Wednesday's science stories

Miriam Kramer, author of Space
Nov 24, 2020 - Science

Venus' phosphine puzzle

Illustration: Aïda Amer/Axios

Scientists are trying to parse out whether a possible sign of life seen in Venus' clouds is truly there.

Why it matters: The announcement that researchers may have spotted a signal of the gas phosphine in Venus' atmosphere was met with excitement by the public and scientists alike, heralded as a possible sign that microbes could live in the planet's clouds.

Miriam Kramer, author of Space
Nov 24, 2020 - Science

Chinese mission launches to the Moon

Photo: NASA

China's most ambitious robotic Moon mission launched on a journey to the lunar surface Monday.

Why it matters: The mission — called Chang'e-5 — is expected to collect samples of Moon rocks that will be delivered back to Earth for analysis. If successful, these will be the first Moon samples returned to Earth since 1976.

Miriam Kramer, author of Space
Nov 24, 2020 - Science

Inside a mission to send private astronauts to the space station

Photo Illustration: Eniola Odetunde/Axios. Photo: Gregg Newton/Getty Images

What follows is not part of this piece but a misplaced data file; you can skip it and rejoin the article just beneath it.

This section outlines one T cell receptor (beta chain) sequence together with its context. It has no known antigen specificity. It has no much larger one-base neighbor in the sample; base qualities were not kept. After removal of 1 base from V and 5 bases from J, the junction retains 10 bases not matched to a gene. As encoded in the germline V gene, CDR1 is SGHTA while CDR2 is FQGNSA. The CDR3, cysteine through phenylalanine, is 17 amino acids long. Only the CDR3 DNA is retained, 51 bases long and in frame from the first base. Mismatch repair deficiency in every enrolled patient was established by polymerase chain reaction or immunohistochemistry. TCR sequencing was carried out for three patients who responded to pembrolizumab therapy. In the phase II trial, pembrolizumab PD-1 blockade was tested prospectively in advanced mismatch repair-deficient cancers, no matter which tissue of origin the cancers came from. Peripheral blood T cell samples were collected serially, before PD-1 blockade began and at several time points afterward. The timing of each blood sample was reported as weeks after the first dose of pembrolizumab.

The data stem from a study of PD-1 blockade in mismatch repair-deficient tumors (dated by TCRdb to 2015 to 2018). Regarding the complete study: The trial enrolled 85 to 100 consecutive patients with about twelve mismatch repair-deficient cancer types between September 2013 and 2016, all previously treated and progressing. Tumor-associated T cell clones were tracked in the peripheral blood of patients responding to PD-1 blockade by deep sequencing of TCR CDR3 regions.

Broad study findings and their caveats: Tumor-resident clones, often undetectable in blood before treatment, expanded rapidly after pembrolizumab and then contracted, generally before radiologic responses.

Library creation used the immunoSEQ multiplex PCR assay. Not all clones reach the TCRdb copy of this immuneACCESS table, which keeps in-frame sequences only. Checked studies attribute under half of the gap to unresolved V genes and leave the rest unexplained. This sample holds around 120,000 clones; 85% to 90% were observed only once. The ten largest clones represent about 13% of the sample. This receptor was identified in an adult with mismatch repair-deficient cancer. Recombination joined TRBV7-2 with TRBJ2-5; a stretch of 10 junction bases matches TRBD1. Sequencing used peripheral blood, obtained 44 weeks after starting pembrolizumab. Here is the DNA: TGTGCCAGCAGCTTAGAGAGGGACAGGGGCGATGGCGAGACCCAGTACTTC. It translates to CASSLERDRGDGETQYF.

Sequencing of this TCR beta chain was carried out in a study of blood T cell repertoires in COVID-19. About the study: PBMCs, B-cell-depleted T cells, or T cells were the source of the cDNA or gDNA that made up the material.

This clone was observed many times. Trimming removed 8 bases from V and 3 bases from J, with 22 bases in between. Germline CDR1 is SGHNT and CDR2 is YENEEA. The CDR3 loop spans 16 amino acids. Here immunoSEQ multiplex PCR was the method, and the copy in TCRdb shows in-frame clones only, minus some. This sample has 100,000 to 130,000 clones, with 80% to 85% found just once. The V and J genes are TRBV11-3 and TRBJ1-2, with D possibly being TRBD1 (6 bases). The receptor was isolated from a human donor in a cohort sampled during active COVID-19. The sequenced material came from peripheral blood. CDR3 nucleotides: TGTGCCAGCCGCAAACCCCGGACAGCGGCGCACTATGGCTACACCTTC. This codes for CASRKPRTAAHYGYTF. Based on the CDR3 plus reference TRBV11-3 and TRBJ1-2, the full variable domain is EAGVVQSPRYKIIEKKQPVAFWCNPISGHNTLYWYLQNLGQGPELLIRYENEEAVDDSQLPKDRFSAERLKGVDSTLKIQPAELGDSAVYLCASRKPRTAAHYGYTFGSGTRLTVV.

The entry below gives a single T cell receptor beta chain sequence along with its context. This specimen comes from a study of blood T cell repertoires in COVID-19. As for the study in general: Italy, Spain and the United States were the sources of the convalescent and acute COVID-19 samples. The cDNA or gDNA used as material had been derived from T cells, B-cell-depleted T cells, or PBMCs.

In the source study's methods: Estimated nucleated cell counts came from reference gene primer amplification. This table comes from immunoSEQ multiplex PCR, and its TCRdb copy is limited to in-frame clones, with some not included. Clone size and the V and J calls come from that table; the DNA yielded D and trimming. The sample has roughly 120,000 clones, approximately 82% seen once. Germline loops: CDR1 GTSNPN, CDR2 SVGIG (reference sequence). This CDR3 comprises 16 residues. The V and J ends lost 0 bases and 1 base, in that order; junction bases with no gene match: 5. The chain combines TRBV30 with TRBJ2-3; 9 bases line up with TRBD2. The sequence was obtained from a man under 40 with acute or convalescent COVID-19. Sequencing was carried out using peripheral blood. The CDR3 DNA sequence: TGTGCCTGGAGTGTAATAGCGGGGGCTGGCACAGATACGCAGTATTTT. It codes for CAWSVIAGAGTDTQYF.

If all goes according to plan, in about a year, former NASA astronaut Michael López-Alegría will board a SpaceX capsule and command a flight to orbit with three other private astronauts.

The big picture: The mission — flown by the company Axiom Space — will mark a major test of NASA's plans to open up commercial access to the space station in the name of creating a thriving private market in low-Earth orbit.

Miriam Kramer, author of Space
Nov 24, 2020 - Science

Space is outgrowing its billionaires

Illustration: Annelise Capossela/Axios

The space industry is outgrowing the billionaires who made it famous.

Why it matters: Billionaires Elon Musk, Jeff Bezos and Richard Branson helped put the space industry on the map, but today, a significant amount of growth seen in the industry is propelled by smaller companies.

WMO: Carbon dioxide levels continue to rise despite coronavirus lockdowns

A protestor wearing a face mask displays a placard reading 'Save The Earth' during the climate crisis protest in Seoul. Photo: Simon Shin/SOPA Images/LightRocket via Getty Images

Although a slowdown in industrial activity due to the COVID-19 pandemic has helped cut emissions of many pollutants and greenhouse gases, it has not reduced record levels of greenhouse gases in the atmosphere, the World Meteorological Organization (WMO) said on Monday.

Why it matters: Record levels of greenhouse gases are trapping heat in the atmosphere, increasing temperatures and driving more extreme weather, ice melt, sea-level rise and ocean acidification, the WMO said, noting that "carbon dioxide remains in the atmosphere for centuries and in the ocean for even longer."